Amplifying the Activities
After a week of classes on campus, UVM students have tended to head elsewhere, downtown or to the mountains, with their leisure time. Not the case this year, as many are choosing to stay closer to home thanks to a dramatic increase in on-campus activities.

“We wanted to provide more for the students. Burlington is a great town and we wanted to make UVM an even better place for students to live,” says Pat Brown, director of student life, and a 21-year veteran on the UVM staff. “Seniors approach me and ask, ‘How come I missed all this? This stuff is great. Where were the concerts, the free movies, the games when I was a freshman?’”

The enhancement of UVM student life began to take shape during the 2002-2003 school year, when then-junior and SGA vice-president Shawna Wells met with Brown to discuss students’ feeling that on-campus activities were thin. Student leaders also took their concerns to the Board of Trustees, making their case for a boost in funding that has brought concerts, dances, free movies, and events such as the “Think Tank” movie series, which follows up thought-provoking films with a discussion session.

Funding also supported the means to get the word out, so no one would have to ponder the potential question “If an open mic happens in Billings and there is no one there to hear it, does it make a sound?” Patrick Raymond, a recent UVM graduate who combines communications savvy with a finger on the pulse of student interests, heads this effort. The punchy “bored” website (www.uvm. edu/bored) is an impressive gadget in Raymond’s toolbox. At “bored,” any student tempted to let forth with one of those “there’s nothing to do” sighs can find plenty of counter arguments — varsity games, campus coffeehouses, Royall Tyler performances, Outing Club treks, and a round-up of the best stuff going on beyond campus.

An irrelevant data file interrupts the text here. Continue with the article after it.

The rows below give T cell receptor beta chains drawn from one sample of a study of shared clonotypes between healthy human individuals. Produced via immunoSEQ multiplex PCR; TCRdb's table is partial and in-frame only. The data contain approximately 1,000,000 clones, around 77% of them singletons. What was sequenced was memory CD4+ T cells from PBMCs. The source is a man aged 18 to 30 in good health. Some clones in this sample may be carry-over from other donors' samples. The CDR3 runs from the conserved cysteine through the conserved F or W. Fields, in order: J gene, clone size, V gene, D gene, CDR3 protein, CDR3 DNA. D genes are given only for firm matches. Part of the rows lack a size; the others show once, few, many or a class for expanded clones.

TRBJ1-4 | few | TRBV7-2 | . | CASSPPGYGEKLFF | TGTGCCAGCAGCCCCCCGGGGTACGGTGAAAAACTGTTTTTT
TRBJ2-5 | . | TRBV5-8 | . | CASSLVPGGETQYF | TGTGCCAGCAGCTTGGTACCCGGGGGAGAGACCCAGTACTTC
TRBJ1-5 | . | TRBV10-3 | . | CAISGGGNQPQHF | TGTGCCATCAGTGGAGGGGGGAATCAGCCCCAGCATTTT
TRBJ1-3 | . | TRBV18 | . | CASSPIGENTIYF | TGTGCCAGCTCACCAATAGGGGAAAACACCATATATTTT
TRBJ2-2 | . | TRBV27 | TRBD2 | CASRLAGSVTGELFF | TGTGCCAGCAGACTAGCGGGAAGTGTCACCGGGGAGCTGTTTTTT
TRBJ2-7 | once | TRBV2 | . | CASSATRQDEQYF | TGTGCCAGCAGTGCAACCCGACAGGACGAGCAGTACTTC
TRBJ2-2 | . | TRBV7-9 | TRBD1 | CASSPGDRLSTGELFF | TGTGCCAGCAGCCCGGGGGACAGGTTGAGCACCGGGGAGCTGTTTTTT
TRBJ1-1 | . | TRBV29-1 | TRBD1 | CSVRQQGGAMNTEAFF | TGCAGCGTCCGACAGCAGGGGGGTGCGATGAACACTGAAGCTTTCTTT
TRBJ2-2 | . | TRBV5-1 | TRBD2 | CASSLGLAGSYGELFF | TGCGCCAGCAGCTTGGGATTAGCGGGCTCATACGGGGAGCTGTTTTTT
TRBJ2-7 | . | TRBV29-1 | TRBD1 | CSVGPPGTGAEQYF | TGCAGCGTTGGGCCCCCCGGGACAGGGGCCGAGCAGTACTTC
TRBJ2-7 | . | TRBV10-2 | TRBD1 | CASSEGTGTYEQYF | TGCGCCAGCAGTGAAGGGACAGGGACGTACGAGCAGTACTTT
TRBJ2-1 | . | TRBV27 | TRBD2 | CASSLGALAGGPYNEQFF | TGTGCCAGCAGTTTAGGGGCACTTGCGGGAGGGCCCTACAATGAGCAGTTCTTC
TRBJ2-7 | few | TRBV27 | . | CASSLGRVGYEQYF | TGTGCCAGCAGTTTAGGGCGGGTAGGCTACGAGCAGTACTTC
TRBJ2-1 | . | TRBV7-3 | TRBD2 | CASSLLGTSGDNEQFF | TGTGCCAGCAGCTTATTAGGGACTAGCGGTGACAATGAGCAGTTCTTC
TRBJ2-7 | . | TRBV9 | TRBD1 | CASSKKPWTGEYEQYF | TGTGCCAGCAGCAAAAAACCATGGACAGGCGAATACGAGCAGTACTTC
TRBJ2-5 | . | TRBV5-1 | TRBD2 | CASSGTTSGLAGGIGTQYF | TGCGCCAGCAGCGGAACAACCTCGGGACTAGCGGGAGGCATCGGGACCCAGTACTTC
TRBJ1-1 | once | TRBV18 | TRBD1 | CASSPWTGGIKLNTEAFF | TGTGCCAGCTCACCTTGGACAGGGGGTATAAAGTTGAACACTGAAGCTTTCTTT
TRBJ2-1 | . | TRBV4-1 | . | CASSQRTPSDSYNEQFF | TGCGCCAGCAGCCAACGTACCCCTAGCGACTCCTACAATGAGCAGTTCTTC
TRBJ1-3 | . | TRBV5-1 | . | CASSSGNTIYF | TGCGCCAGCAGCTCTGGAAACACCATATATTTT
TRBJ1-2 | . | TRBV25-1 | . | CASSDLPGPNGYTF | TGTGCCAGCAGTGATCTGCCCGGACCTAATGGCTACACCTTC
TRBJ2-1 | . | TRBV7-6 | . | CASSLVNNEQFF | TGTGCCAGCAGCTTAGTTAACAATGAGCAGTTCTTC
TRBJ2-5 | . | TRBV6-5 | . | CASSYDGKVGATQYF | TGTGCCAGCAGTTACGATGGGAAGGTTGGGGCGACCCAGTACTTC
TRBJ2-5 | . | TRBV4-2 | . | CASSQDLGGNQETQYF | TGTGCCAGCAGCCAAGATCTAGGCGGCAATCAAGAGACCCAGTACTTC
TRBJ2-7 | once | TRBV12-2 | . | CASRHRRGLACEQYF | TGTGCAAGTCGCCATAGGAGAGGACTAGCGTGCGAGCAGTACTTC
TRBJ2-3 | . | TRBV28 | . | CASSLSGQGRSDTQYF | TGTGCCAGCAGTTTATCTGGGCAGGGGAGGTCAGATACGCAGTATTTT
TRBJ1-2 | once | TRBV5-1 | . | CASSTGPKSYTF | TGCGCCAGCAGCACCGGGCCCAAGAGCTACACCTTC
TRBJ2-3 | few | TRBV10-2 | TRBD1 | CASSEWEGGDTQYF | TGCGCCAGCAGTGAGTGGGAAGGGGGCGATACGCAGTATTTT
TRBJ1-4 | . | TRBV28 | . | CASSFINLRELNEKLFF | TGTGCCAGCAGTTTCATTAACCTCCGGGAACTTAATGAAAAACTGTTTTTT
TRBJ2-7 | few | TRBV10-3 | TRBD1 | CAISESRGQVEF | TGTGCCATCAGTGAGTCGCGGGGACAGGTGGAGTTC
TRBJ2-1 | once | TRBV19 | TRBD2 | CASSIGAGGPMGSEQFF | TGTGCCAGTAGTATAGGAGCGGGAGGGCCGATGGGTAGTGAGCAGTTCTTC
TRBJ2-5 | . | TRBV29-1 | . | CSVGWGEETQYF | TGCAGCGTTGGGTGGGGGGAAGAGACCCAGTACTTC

Melisa Dybbro, coordinator of the Campus Activities Team (CATS), is among those giving Raymond plenty to advertise. She says, “Students cannot say they are bored when there are things happening virtually every Wednesday, Thursday, Friday, and Saturday. Having fun improves life in general, whether you’re in college or not.”


Message from Mosul: Remember Us
Editor’s note: Via e-mail, Cpt. Lydia Battey recently sent us one soldier’s view of life at the front in Iraq.

Fresh snow lays scattered over the partially frozen ground, the mud underneath is thick in places. The February night is crisp, the stars are clear. It feels like a Vermont spring. The boom of mortar fire breaks the stillness. “Bunkers! Bunkers! Bunkers!” squawks a voice on the loudspeaker. Doors open, tent flaps raise, sleepy bodies hurry toward the concrete safety. Flak vests with pajama bottoms no longer look odd here.

Welcome to my world. I never would have dreamed in 1999 when I graduated from UVM that I’d be deployed to northern Iraq for a year with an Army Combat Support Hospital (CSH). As a registered nurse, I am assigned to work in the emergency section of our field hospital. We work out of tents, using generators, oxygen tanks, and basic field medical equipment. Anything too high-tech has long since been defeated by the intense summer heat, sand, and fine dust.

Our home is an old Iraqi Airforce base in the city of Mosul. The airstrip is invaluable for receiving supplies and air-evacuating our patients back to Europe. The city of Mosul surrounding us however, is a huge liability. Mortar and rocket-propelled grenade attacks occur daily here. The Stryker Unit we support suffers frequent ambushes and IEDs (improvised explosive devices), as they attempt to patrol the city and encourage stability.